Breaking Stalin’s Nose is a brief story, simply told, but still absolutely chilling. Through the eyes of ten-year-old Sasha Zaichik, we see the senseless brutality of the early days of the communist Soviet Union. Yelchin’s writing is clear and readable; although the book is intended for children, many of the nuances of the story will probably be better understood and appreciated by adults. Because the story was short and simple, there were times where it felt it lacked development, but overall it was a haunting portrayal of communist Russia—and one I won’t be forgetting anytime soon.
Violence/Gore: Policemen chase a young boy briefly. A group of boys engage in a snowball fight which turns rough and ends in one boy throwing a snowball into another boy’s face and breaking the second boy’s glasses (his cheek is cut by the glass). A young boy attacks an elementary school teacher and they tussle.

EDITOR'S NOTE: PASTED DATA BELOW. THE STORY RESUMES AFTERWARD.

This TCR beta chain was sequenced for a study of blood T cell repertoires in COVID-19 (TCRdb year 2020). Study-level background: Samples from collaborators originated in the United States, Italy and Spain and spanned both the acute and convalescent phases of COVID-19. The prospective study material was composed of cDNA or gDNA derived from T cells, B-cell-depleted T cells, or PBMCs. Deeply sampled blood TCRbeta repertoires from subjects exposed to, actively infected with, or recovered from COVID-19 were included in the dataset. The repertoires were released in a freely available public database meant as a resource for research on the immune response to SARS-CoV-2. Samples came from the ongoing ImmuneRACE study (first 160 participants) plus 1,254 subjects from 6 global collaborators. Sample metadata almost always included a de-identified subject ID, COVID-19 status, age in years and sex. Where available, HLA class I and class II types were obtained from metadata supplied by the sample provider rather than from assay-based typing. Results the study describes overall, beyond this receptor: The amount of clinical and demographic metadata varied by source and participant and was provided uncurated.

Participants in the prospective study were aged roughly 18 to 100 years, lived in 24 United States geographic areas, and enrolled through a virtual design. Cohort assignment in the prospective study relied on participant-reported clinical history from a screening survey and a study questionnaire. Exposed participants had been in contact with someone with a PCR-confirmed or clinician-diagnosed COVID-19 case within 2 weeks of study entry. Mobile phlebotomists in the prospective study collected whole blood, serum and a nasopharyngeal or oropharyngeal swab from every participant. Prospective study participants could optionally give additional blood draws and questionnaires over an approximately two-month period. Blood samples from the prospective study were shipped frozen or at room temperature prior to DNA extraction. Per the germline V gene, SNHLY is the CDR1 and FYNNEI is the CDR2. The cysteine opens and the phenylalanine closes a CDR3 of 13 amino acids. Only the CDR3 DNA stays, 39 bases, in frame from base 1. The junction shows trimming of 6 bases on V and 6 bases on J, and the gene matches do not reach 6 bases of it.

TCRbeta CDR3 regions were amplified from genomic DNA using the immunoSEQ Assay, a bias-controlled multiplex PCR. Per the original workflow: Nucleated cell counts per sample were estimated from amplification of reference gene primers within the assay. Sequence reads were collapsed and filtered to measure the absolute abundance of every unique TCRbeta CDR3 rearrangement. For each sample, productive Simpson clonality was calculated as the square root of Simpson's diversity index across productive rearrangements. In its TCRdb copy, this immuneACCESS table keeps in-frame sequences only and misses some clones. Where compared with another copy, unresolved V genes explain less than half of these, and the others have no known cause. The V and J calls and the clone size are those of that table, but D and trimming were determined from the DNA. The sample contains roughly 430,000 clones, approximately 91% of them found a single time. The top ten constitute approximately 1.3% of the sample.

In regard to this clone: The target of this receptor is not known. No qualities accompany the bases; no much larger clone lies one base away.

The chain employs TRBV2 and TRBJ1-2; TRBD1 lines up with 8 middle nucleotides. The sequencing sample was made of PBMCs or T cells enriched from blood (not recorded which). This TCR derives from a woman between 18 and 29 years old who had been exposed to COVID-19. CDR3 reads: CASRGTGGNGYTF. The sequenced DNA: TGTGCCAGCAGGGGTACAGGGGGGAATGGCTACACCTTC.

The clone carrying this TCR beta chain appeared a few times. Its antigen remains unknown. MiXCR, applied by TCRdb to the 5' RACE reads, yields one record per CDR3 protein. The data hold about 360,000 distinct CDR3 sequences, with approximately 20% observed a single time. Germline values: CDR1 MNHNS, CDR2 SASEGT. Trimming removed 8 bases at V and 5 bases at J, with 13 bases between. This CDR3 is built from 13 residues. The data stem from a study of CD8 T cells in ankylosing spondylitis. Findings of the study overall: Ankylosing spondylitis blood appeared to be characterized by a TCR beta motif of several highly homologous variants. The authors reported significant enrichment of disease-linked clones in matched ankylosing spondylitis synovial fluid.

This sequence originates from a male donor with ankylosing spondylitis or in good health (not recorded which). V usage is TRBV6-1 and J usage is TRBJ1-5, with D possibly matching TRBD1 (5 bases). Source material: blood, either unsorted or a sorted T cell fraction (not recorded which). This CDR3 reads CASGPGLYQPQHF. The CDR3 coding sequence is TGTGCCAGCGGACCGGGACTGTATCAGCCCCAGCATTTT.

Mature Subject Matter:
Communism, verbal abuse from adults to children, unfair arrests, imprisonent (including one scene in which it is implied that a child is taken to prison).
Alcohol / Drug Use: